Last week, Colin O’Brady topped Everest, putting him just one summit away from completing the Explorers Grand Slam — climbing the seven highest peaks on each of the seven continents, plus skiing to the last degree of latitude at both the North and South poles. Fewer than 50 people have succeeded in the achievement, and only two were able to do it in less than a year. Since starting the endeavor at the South Pole on January 1, O'Brady has completed all but Denali, the highest peak in North America, putting him on track to finish in a record-shattering six months. We caught up with O’Brady by phone in Alaska, just before he caught a bush plane to the Kahiltna Glacier at the base of Denali, to talk about the effects of cumulative fatigue and how things fared for him on Everest.
You’ve had a busy year.
This is the first time I’ve been on U.S. soil in almost six months, and last night was my first sleep in a proper bed since I arrived at Everest Base Camp in April.
How are you dealing with the cumulative fatigue?
I think I’m just delaying it with my mind. I mean, if I let myself break down, it’s all over. I’ve got one more mountain to go. I just have to get through this. I’m looking forward to a long sleep and a recovery period. Fatigue is a funny thing. I mean, obviously I’ve trained a lot for this undertaking and have been a professional athlete for a number of years, all of which helps with the physical and mental side of continuing to push. But at the same time, I’m human. After summiting Everest, I went back to Camp 2 and struggled just to crawl into my tent and change my clothes. Then after a couple days of rest, I’m ready to climb Denali. So maybe it’s more that I have an ability to bounce back.
Did your Everest summit go smoothly, relatively speaking?
You know, it really didn’t. I originally tried to summit on May 14. We were up at Camp 2 and got a weather window, so we skipped Camp 3 and went straight to Camp 4 [the last camp before the Death Zone — the final 3,000 feet to the summit]. But then we got caught in a wind storm and had to stay at Camp 4, then retreat back to Camp 2. That kind of effort completely saps your energy. We tried to summit again several days later, but got caught in another wind storm on the 17th. The weather forecasts just weren’t reliable, and I had to jump into somebody’s tent at Camp 3 for the night. When we finally did get the weather window we wanted, lots of other teams were in the same boat and stacked up, ready to go, which made for a crowded summit day. There were probably 200 people, clients and Sherpas, all going for it. I left Camp 4 at 11:15 p.m. on the 18th and passed 100 people or more during the first half through the Death Zone. In the second half, on the upper lines, it’s too dangerous to pass, to let go of the rope, so I was in this long line moving really slowly toward the summit. It made me nervous because that’s the kind of situation where people get frostbite. Fortunately, it was a clear night, a beautiful night with a full moon and little wind. I reached the summit at 7:45 a.m. on the 19th. It was an incredible moment. And the fact that it had taken me three tries, well, it was kind of crazy.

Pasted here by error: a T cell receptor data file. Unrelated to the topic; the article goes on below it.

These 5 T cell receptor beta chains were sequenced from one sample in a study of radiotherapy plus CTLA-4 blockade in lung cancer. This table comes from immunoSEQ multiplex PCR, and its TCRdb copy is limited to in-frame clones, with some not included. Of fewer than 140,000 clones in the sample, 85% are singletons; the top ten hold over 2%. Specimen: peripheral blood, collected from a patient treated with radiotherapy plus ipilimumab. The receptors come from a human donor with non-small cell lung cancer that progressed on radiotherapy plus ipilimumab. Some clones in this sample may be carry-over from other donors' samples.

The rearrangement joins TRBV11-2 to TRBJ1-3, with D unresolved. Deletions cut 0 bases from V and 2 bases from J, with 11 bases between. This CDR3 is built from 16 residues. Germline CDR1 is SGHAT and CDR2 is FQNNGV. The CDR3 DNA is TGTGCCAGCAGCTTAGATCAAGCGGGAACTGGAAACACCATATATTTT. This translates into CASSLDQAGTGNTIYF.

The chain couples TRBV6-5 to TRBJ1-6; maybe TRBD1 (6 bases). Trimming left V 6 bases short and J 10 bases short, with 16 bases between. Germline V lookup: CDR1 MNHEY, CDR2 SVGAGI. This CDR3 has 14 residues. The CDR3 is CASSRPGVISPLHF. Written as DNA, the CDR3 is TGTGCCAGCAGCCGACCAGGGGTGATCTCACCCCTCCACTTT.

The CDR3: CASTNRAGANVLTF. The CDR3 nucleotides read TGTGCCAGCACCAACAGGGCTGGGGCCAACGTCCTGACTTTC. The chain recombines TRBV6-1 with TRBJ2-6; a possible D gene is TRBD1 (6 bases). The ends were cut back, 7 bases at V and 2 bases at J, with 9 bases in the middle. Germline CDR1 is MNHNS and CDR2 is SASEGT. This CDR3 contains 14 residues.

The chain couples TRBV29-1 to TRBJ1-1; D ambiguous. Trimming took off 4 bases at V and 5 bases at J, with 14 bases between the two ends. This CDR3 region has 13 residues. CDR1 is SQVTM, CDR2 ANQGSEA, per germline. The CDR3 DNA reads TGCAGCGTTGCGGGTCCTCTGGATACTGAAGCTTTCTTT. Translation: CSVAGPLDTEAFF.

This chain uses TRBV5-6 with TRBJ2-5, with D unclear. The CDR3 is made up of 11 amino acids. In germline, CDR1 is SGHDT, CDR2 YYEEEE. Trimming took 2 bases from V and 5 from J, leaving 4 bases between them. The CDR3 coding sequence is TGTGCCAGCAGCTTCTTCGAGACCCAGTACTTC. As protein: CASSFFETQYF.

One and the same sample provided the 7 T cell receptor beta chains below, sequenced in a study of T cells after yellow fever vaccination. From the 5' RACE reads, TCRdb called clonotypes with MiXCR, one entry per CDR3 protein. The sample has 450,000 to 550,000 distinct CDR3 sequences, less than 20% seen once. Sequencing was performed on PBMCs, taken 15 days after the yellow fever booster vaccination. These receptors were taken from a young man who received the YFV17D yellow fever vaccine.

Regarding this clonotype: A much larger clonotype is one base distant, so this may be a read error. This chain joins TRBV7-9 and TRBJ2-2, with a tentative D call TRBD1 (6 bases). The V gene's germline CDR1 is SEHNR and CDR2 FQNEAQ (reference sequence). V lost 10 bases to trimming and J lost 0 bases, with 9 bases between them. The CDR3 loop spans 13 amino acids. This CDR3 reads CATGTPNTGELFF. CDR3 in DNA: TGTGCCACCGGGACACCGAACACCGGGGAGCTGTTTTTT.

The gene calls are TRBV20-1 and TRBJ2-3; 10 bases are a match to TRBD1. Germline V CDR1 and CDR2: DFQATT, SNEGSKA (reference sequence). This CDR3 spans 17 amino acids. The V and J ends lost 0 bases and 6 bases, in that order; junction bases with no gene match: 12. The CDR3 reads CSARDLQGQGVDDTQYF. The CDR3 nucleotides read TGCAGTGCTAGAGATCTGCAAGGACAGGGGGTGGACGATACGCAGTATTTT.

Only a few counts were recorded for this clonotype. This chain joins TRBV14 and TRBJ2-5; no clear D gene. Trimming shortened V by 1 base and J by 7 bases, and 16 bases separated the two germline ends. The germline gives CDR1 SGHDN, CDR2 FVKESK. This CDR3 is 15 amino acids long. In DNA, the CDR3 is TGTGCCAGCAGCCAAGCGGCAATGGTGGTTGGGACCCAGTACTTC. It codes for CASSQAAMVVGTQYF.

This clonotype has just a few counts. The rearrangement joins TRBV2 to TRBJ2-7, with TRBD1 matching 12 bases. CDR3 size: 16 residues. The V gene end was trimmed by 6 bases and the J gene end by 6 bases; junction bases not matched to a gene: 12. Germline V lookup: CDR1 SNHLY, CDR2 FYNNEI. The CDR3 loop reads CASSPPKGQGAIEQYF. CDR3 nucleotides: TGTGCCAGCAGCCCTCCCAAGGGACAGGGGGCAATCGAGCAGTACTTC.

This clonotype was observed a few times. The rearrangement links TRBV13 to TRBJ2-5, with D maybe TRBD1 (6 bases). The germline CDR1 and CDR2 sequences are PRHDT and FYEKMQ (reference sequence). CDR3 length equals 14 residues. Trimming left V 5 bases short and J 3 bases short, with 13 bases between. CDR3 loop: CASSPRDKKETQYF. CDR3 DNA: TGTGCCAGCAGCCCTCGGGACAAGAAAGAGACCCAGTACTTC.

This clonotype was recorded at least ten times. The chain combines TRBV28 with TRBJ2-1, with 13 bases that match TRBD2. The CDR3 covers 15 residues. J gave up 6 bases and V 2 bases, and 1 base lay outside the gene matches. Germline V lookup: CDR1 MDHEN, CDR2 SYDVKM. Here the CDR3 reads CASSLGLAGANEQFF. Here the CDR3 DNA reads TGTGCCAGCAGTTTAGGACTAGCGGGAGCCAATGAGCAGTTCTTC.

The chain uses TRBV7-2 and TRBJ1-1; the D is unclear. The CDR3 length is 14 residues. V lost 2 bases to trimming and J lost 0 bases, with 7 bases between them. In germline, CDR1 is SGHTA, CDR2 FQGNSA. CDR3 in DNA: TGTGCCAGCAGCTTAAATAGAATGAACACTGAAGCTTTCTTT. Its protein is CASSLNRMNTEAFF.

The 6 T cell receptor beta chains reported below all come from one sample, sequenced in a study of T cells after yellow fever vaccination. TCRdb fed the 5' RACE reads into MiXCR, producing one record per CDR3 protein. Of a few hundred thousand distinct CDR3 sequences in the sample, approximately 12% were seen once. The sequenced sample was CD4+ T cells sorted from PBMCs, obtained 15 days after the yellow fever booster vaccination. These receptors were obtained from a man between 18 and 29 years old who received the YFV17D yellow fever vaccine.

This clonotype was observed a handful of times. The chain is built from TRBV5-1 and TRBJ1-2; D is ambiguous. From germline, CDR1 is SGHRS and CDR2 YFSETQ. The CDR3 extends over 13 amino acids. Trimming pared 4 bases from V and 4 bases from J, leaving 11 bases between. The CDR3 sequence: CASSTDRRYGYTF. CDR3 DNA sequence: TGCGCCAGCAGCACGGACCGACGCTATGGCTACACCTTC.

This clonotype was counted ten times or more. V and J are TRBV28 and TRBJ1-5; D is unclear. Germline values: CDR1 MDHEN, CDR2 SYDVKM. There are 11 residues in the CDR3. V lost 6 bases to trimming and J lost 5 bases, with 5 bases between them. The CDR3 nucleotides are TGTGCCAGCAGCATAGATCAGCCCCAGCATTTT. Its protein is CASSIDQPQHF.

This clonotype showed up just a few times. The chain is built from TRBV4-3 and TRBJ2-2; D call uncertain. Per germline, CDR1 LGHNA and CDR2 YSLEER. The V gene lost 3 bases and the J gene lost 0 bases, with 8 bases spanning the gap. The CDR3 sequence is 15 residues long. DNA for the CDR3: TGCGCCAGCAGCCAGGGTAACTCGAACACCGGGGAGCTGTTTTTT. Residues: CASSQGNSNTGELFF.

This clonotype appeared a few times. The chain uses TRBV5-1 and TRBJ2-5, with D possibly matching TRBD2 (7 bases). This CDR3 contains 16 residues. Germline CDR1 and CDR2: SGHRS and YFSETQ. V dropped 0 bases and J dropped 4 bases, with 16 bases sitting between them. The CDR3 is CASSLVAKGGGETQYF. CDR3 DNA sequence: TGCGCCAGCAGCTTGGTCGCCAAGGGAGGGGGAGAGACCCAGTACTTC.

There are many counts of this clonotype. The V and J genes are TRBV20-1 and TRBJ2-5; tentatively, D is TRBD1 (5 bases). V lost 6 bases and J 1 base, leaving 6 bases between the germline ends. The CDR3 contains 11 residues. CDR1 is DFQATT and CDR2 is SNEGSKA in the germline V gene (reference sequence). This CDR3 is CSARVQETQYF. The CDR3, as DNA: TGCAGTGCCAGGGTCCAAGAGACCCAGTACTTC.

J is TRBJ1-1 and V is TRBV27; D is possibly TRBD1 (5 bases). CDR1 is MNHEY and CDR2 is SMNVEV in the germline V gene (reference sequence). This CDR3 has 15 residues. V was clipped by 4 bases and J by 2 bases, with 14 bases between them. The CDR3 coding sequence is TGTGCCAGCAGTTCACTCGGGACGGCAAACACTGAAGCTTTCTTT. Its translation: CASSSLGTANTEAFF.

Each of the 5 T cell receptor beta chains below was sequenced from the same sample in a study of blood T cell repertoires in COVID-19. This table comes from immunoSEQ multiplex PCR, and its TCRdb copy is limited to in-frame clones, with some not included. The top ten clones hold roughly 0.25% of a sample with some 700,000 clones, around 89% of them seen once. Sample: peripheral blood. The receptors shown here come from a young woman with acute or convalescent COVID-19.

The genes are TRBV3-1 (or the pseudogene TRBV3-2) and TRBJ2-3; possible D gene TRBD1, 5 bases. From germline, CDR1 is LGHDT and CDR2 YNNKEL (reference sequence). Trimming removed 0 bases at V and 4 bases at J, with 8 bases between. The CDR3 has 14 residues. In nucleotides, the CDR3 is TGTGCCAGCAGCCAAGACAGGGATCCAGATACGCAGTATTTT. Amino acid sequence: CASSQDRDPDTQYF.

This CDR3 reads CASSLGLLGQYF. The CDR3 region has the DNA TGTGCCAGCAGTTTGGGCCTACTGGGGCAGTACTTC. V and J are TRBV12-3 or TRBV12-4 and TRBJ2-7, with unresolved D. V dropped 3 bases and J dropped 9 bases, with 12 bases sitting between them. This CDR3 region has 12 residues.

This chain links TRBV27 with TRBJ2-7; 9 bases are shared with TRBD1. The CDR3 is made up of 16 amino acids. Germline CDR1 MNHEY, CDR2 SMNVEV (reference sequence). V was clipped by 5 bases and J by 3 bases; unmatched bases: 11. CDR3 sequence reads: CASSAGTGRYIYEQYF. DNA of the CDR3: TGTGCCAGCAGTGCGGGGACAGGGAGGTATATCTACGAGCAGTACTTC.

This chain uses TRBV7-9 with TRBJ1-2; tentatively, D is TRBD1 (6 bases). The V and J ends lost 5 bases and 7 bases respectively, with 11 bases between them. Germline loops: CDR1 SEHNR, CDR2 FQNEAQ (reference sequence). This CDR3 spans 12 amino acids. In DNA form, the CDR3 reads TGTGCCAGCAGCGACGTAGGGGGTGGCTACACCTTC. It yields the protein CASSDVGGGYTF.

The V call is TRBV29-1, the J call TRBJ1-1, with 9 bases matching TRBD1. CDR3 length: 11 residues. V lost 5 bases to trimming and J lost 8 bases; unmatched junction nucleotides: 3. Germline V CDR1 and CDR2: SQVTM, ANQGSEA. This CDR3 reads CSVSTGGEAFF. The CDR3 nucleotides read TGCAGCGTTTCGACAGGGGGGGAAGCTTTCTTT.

You’re one of more than 400 people who have summited Everest so far this season. What’s the sentiment on the ground?
The day I summited was the biggest summit day of the season. The fact that several hundred people stood on top of Everest that day is a huge win, especially compared to the last two seasons. I heard there were some fatalities over the weekend, which is terribly sad, but a few losses are expected each year. At the start of the season, the general consensus among everyone was, “Let’s just have a boring Everest season with lots and lots of summits and very little tragedies.” And so far, that’s how it’s been going. The season isn’t over yet, but it’s definitely winding down.
Are you ready for Denali?
My parents treated me to a business class flight — my first one ever — so I got a good rest after Everest. My fiancé Jenna met me in Alaska, so I got a quick visit with her. I’m ready. I mean, as ready as I can be after everything. I’m about to get on the plane that will take me to the glacier [at the foot of Denali], so part of me is thinking "Great, another freezing tent, another night on the hard ground." But the sooner I go, the sooner I get it done, right?